Maybourne Hotel Group: McKillen loses battle with Barclay brothers

By Luke Nicholls

- Last updated on GMT

Related tags: Hotels in london, Maybourne hotel group, Savoy hotel

The two sides had been in a legal battle for over two years for control of the Maybourne Hotel Group, which includes Claridge's
The two sides had been in a legal battle for over two years for control of the Maybourne Hotel Group, which includes Claridge's
Property developer Patrick McKillen has today suffered ‘a complete and total defeat’ at the hands of the billionaire Barclay brothers after losing his latest appeal in a two-year dispute over the ownership and control of the Maybourne Hotel Group.

In a judgement handed down this morning (3 July), the Court of Appeal unanimously dismissed Belfast-born McKillen’s accusation that the twin brothers had acted unlawfully in their attempts to gain total control of Coroin - the parent company of Maybourne Hotel Group which operates Claridge's, The Connaught and The Berkeley.

“This is a complete and total defeat for Mr McKillen,” said Richard Faber, speaking on behalf of the Barclay brothers. “He has had numerous judgments against him in this case and has lost every major point on which he has appealed. 

“His claims have been flatly rejected by the Court of Appeal yet again.  The Barclay family interests have been shown conclusively to have acted lawfully and properly at all times in their dealings over Coroin.  Mr McKillen is a minority shareholder in Coroin and his attempts to use the Courts to lever himself into a majority position have failed utterly.”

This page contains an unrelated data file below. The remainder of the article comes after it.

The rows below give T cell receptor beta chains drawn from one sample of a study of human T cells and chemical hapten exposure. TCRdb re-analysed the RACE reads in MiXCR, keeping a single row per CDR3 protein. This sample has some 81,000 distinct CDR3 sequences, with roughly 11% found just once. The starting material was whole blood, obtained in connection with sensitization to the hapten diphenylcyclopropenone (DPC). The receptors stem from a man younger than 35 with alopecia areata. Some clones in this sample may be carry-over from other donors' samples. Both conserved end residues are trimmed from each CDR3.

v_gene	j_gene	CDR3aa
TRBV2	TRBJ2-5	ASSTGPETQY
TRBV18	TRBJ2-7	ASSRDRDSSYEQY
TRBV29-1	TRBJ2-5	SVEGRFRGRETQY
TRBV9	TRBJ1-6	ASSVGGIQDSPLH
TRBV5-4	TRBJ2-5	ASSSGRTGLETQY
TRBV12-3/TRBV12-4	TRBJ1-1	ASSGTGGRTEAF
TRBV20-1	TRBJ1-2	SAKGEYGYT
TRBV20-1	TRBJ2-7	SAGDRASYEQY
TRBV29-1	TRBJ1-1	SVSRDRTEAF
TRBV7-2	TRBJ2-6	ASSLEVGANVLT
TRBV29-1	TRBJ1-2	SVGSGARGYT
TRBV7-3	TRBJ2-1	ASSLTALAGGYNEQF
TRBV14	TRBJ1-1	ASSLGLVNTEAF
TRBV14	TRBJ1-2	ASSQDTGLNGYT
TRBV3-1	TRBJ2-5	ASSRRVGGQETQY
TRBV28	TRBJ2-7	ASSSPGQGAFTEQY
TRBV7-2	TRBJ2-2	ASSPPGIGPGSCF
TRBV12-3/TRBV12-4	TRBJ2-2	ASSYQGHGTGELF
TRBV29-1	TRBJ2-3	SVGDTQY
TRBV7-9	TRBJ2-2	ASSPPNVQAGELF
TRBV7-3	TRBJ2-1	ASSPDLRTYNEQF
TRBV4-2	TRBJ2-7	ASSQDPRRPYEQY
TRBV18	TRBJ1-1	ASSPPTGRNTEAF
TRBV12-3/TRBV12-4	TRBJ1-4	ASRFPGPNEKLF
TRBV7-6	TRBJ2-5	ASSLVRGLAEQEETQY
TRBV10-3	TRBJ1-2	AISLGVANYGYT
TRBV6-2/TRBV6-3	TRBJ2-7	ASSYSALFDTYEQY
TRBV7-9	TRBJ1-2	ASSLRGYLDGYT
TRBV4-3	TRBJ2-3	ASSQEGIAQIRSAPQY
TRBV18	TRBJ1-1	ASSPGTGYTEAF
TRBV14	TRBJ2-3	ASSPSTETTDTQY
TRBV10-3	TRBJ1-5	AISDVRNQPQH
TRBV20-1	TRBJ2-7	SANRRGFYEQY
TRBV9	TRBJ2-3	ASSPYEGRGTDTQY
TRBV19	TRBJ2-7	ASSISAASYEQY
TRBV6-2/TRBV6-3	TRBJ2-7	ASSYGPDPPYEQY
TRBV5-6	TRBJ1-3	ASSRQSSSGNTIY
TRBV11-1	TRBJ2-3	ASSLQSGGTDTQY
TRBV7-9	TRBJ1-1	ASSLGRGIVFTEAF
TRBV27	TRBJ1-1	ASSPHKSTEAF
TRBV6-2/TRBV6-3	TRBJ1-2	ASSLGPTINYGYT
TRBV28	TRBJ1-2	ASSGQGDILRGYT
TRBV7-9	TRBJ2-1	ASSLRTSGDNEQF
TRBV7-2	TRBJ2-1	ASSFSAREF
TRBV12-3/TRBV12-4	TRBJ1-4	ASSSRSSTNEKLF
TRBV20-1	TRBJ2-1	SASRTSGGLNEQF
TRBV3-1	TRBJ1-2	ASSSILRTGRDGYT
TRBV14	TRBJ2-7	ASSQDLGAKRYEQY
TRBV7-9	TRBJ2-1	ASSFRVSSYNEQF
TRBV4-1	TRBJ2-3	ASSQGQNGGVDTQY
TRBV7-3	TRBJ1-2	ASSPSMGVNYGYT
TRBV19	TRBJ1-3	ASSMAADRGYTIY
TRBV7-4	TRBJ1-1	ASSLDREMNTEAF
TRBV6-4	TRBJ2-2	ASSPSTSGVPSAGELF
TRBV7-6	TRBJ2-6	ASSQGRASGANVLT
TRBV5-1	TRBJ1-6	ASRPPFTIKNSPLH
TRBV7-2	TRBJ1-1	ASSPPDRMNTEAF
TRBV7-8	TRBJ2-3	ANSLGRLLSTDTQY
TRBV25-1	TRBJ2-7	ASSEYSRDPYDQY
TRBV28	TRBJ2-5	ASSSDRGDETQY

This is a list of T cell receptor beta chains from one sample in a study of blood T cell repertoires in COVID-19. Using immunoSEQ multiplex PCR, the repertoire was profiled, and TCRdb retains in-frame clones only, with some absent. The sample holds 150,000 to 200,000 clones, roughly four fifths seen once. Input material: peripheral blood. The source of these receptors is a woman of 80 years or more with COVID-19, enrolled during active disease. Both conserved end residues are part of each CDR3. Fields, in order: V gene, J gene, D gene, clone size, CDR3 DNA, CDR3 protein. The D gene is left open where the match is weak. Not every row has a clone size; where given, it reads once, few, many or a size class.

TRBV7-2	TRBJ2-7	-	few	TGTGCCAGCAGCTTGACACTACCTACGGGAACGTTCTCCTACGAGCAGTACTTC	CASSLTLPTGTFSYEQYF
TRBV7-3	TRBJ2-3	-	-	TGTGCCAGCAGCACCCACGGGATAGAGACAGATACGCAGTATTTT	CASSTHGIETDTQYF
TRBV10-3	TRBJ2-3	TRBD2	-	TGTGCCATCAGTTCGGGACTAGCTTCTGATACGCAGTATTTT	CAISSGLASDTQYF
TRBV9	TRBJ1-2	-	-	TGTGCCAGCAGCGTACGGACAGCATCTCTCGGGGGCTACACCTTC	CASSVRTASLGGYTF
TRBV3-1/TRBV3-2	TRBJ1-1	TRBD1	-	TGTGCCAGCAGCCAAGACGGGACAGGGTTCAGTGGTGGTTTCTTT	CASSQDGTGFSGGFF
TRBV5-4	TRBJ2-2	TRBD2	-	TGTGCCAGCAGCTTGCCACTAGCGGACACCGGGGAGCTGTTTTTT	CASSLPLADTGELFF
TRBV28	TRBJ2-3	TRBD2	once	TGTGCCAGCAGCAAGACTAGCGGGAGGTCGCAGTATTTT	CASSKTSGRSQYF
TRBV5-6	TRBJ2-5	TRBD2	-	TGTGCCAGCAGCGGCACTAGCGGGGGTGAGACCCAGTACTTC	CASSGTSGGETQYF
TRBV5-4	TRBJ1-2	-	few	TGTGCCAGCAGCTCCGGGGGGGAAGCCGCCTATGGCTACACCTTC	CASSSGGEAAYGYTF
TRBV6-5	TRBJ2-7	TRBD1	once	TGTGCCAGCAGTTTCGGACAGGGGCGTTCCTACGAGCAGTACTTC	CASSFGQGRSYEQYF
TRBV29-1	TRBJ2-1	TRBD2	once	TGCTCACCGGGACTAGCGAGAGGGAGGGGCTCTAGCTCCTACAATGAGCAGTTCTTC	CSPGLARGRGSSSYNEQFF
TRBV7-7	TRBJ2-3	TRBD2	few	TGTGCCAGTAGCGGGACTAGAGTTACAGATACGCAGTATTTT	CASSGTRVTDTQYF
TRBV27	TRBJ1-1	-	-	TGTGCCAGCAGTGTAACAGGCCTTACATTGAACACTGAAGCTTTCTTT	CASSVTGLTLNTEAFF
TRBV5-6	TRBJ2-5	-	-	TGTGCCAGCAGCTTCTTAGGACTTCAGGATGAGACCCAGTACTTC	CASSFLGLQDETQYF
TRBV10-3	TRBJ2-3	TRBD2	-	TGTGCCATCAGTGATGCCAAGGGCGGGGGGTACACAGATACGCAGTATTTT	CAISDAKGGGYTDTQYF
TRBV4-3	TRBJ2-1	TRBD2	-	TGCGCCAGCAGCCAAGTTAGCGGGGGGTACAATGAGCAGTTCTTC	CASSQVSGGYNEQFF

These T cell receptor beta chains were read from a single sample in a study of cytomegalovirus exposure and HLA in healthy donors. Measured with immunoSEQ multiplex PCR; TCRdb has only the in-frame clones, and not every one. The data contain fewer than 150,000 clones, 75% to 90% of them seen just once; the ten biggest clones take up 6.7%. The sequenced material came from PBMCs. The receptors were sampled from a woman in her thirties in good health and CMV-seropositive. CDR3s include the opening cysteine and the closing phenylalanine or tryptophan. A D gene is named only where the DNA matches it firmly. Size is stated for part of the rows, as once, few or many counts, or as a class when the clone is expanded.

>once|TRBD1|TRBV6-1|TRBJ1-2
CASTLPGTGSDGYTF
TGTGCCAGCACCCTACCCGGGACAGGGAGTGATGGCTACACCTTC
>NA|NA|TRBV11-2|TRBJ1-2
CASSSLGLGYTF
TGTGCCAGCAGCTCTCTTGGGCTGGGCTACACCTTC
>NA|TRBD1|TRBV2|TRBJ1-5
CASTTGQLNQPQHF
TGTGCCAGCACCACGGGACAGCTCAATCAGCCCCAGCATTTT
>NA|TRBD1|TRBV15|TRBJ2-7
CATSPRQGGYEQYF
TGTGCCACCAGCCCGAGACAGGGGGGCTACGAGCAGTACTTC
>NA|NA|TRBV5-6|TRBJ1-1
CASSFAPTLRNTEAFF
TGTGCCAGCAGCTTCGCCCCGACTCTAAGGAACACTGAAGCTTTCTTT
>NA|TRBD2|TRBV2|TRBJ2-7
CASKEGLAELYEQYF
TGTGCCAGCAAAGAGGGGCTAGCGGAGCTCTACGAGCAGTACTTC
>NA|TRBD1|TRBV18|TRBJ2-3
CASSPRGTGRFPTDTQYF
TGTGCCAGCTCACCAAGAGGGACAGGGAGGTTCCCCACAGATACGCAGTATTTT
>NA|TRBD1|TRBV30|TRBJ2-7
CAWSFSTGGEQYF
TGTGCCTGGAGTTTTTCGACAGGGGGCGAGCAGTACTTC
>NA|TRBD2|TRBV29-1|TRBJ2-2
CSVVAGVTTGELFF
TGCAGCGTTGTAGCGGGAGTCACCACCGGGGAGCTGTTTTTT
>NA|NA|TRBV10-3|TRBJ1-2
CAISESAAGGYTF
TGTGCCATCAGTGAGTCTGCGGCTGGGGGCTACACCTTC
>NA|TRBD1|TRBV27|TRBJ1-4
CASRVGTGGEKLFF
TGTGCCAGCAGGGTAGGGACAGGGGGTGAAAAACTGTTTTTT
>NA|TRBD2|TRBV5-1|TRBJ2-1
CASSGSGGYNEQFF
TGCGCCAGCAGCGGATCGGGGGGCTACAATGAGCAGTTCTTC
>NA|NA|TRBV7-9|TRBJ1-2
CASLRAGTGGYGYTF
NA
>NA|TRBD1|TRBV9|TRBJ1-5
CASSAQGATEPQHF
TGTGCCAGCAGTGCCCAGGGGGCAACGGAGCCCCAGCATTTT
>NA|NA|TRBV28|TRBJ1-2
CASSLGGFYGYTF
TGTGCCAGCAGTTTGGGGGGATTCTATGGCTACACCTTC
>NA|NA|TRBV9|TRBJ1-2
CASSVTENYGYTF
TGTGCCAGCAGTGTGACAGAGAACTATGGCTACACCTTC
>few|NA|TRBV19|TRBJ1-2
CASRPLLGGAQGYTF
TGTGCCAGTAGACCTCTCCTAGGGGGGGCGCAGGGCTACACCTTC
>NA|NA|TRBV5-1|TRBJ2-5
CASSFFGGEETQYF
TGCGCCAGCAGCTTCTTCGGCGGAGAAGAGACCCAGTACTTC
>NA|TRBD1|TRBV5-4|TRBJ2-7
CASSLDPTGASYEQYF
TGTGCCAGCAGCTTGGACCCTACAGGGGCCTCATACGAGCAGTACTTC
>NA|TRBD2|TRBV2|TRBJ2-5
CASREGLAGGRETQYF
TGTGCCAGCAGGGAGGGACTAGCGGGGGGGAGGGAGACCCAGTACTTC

The Court of Appeal ruling:

  • Nothing had been done by the Barclay brothers in relation Coroin Limited which was ‘unlawful’
  • McKillen was wrong in his assertion that the company was bound, but had failed, to call board meetings and no one had prevented McKillen from calling any meeting
  • If McKillen believed that a board meeting ought to have taken place, he could and should have called one himself but failed to do so

The two sides had been in a legal battle for over two years for control of Claridges, the Berkeley and the Connaught, with McKillen being the single largest shareholder. But the Barclays have a majority on the board of the hotels’ holding company, Coroin, as they control the shares held in the name of 65-year-old Irish businessman Derek Quinlan.

McKillen was initially defeated in the High Court in last August​and previous Court of Appeal rulings against him in February and June 2012. Today, Mr Justice David Richards said McKillen should now pay both sides' legal costs, with the total figure estimated to be in the region of £18.7m.

“There is nothing for him to salvage from these rulings,” added Faber.  After nearly two years of legal proceedings, Mr McKillen is considerably worse off financially but no further forward.”

Quinlan added: "Today's Court of Appeal unanimous decision confirming last year’s High Court judgment that Mr McKillen’s claims were without merit is most welcome. The case has been an expensive and unnecessary distraction for everyone.   I will now continue to focus on my debt reduction programme with the ongoing support of my creditor banks.”

Maybourne Hotel Group: Timeline:

  • 2004 - Coroin founded by a consortium of investors to acquire The Savoy Group of hotels including The Savoy, Claridge's, the Connaught and The Berkeley
  • 2005 - The Savoy hotel sold and the group is renamed Maybourne Hotel Group
  • 2005-2011 - Shareholders in Maybourne Hotel Group gradually fall to just McKillen (36.2 per cent) and Quinlan (35.4 per cent plus Misland, an off-shore company)
  • January 2011 - The Barclay brothers purchase Misland giving them a stake in the group
  • 2011 - The Barclay brothers purchase Quinlan's debts and those of the group from NAMA
  • February 2012 - The High Court confirms the purchase of Misland was legal
  • June 2012 - The High Court rules the acquistion of debt was also valid
  • August 2012 - The High Court dismisses claims made by McKillen that the Barclay brothers acted unlawfully in their attempts to control the group
  • August 2012 - McKillen considers an appeal and says he remains committed to stopping the brothers from gaining control of the group and the hotels
  • July 2013 - McKillen has today lost his appeal

Related topics: People, Legislation, Hotels, Business

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